What to Know About the CHIPS Act
This article appeared in the Jan/Feb 2023 issue of MiMfg Magazine. Read the full issue and find past issues online.
In August 2022, President Joe Biden signed the Creating Helpful Incentives to Produce Semiconductors Act (CHIPS and Science Act of 2022) into law. It provides more than $52 billion for American semi-conductor research, development and production. The CHIPS Act will provide funding over five years to build, expand or modernize domestic facilities and equipment for semiconductor fabrication, assembly, testing, advanced packing or research and development.
Goal of the Legislation
America invented the semiconductor but today produces only 10 percent of the world’s supply and none of the most advanced chips. Instead, we rely on East Asia for 75 percent of the global production. The goal of this legislation is to help the United States regain a leading position in chip manufacturing by onshoring production, which will help lower costs and combat supply chain disruption. It is also aimed at developing the workforce by urging companies to partner with community colleges and technical schools to offer training and apprenticeship programs. These incentives will secure domestic supply while creating tens of thousands of good-paying, union construction jobs and thousands more high-skilled manufacturing jobs.
How this Benefits American Manufacturers
The CHIPS Act also included the new Section 48D, The Advanced Manufacturing Investment Tax Credit (AMITC). This provides manufacturers with a credit equal to 25 percent of the tax basis of qualified property placed in service by the taxpayer during the year. The credit is available for qualifying property placed in service after 12/31/22 for which construction begins before 1/1/27. Qualified property includes any tangible depreciable property that is an integral part of the manufacturing facility. It also includes buildings and structural components related to manufacturing. If eligible, taxpayers may choose to treat the credit as a payment against tax (direct pay). The additional payment of tax may be refundable, creating additional cash flow to taxpayers.
Taxpayers that are ineligible to claim the AMTC include foreign entities and taxpayers who have engaged in transactions involving expansion of semiconductor manufacturing in China or other foreign countries included on the OFAC list. Additionally, any private companies that receive financial assistance through the CHIPS Act are restricted from expanding certain chip manufacturing in China for 10 years.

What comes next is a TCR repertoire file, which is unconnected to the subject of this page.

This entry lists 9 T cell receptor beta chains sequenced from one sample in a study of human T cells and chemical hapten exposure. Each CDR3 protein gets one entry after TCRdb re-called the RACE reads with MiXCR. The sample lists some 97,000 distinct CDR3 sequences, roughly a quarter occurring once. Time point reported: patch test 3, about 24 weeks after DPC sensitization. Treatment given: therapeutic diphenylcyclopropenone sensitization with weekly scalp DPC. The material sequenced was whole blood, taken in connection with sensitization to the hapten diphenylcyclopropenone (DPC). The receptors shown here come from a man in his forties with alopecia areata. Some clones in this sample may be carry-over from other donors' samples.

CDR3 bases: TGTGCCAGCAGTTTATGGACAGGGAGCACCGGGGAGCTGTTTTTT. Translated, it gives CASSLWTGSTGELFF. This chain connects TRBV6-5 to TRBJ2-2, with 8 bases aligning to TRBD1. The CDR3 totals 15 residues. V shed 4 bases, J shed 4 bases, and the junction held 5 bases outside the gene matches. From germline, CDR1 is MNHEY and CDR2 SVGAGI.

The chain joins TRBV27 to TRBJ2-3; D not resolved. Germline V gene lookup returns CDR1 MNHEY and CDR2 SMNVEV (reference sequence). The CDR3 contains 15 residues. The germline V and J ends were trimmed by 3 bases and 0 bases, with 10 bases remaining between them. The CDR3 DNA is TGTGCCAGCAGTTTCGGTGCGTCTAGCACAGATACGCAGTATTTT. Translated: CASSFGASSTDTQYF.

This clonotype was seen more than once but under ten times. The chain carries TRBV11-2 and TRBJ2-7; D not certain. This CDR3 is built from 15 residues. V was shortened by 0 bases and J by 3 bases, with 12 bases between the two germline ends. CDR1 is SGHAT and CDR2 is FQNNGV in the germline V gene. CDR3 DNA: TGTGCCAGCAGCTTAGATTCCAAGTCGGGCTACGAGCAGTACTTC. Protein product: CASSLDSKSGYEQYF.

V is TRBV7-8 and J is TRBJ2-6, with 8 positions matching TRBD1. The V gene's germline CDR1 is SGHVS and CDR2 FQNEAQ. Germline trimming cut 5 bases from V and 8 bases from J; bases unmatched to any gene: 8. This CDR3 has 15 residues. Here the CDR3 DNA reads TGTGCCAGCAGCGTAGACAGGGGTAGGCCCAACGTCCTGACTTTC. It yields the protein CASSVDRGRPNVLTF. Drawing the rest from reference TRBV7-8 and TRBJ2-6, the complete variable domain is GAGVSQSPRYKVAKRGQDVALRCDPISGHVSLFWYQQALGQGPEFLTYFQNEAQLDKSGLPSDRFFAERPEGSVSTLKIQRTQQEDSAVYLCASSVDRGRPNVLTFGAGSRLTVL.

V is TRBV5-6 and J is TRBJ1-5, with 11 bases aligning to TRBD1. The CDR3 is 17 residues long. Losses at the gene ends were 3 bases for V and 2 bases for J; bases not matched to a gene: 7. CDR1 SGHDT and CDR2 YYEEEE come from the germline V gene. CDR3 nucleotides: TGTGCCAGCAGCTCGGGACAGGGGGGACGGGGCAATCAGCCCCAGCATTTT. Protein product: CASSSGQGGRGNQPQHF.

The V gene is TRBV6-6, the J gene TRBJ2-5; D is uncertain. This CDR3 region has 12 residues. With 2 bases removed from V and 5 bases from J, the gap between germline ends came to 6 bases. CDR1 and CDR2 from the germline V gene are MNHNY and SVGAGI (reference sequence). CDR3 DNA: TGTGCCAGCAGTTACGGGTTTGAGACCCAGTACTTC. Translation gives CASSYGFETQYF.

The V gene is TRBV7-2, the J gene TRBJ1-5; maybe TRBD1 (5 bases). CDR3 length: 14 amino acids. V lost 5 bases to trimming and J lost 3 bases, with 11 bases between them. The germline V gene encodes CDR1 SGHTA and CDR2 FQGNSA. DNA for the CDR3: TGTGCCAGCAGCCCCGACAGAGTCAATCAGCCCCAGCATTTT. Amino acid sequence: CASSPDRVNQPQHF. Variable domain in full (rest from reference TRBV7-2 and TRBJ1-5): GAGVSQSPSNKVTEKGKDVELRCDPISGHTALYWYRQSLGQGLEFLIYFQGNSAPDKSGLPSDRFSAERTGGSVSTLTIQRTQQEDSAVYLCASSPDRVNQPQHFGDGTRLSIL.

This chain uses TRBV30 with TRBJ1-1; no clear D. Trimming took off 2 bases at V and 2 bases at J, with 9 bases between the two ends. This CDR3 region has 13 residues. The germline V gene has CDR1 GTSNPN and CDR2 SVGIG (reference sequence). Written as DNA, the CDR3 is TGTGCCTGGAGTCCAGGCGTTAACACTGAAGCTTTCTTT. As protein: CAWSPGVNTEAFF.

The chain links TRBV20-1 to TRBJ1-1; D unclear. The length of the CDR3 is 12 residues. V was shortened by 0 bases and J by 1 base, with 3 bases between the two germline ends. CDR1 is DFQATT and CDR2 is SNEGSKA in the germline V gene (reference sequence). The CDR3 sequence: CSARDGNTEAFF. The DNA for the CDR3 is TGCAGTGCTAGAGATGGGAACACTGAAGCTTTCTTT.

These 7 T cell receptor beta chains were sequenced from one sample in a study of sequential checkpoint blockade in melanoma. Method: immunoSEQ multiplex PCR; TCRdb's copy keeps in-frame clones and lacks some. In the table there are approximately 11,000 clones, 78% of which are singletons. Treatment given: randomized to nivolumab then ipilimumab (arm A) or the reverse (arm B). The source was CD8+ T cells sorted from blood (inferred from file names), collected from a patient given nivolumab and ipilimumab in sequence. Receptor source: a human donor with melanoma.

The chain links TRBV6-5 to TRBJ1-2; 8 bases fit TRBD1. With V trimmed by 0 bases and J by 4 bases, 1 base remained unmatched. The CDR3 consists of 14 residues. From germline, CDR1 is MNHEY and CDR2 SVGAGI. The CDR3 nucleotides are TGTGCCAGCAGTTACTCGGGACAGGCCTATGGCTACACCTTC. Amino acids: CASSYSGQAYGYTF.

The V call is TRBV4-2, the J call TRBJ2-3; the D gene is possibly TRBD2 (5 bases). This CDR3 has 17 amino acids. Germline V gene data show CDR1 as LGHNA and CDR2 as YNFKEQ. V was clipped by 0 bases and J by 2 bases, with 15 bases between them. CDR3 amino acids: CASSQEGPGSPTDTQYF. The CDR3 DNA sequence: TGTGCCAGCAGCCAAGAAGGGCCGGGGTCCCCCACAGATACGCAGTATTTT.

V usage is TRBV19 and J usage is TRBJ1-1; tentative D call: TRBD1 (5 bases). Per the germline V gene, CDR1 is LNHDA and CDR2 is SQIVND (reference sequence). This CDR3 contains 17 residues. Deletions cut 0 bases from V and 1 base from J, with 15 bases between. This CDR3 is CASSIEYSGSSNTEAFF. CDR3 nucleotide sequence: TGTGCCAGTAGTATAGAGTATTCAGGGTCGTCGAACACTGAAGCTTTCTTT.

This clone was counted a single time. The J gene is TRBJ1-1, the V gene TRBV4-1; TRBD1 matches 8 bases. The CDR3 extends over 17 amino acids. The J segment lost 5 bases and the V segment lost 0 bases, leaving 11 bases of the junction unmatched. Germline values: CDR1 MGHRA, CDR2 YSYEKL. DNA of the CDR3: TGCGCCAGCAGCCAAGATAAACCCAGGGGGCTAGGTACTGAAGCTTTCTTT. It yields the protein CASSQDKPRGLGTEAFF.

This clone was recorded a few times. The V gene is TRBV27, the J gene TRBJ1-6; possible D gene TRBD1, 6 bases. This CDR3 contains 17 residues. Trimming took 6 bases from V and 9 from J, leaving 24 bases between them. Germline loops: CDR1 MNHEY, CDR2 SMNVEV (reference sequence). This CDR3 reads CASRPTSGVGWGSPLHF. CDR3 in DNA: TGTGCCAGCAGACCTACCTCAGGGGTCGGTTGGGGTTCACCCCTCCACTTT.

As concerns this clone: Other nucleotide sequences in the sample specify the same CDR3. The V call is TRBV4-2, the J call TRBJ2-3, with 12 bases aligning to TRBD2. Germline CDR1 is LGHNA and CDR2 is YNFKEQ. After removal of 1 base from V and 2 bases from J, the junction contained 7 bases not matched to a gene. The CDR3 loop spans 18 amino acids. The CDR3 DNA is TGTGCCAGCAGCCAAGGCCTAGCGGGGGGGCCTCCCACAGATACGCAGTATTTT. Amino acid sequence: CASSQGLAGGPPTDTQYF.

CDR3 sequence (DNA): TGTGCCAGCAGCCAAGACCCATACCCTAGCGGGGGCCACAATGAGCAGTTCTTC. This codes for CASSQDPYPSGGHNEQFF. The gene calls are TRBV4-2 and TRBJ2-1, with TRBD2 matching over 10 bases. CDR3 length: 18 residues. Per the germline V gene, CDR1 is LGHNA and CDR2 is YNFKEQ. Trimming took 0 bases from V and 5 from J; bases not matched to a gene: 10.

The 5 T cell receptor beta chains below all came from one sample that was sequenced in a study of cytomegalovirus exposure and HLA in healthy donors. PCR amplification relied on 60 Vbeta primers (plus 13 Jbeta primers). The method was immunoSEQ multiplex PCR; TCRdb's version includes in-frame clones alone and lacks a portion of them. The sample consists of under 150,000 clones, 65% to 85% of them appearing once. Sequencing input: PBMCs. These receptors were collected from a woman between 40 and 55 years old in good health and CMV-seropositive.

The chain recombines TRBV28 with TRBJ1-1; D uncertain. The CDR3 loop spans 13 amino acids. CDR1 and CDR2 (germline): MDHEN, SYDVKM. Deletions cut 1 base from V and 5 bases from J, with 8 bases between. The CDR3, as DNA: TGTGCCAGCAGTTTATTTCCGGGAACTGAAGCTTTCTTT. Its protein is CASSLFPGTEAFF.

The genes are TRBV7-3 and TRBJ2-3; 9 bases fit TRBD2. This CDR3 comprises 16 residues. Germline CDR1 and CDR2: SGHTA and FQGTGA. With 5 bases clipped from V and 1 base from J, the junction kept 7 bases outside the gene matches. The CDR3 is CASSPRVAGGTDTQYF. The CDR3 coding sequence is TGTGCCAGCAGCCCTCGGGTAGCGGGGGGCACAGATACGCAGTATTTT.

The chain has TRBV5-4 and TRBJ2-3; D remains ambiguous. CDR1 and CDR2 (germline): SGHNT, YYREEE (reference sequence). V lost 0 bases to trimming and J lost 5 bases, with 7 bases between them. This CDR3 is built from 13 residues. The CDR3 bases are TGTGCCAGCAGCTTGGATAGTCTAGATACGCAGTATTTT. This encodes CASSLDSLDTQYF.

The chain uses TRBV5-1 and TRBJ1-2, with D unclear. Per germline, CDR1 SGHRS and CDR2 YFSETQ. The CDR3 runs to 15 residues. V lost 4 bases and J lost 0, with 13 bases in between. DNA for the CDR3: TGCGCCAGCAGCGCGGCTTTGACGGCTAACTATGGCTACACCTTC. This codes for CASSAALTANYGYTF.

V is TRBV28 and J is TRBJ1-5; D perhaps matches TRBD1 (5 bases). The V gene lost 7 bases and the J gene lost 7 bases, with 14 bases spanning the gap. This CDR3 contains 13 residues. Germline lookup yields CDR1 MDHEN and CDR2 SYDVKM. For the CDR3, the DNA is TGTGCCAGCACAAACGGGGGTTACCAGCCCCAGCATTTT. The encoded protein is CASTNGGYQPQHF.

Additional Legislation Details
Education STEM Funding
The legislation also includes the CHIPS for America Workforce and Educational Fund, which will provide funding for education in the fields of science, technology, engineering and mathematics (STEM). This includes research and engagement of students at all levels of education, STEM learning opportunities, including before and after school and summer programs and workforce development.
The CHIPS Act also includes significant investments in technologies and new research in the fight against climate change. Over the next five years, approximately $67 billion will be directed toward accelerating the growth of zero carbon industries and conducting climate relevant research. This makes the CHIPS Act one of the largest climate bills ever passed by Congress.
If you are a manufacturer interested in learning more about the CHIPS and Science Act of 2022 and related tax implications, consult your tax advisor or visit the MMA online membership directory.
About the Author
Jim Biehl is a Shareholder at Clayton & McKervey and leads the firm’s Manufacturing & Distribution group and has built a reputation for providing strategic tax, accounting and operational support to owners. He may be reached at firstname.lastname@example.org.
Clayton & McKervey, P.C. is an MMA Premium Associate Member and has been an MMA member company since February 2018. Visit online: claytonmckervey.com.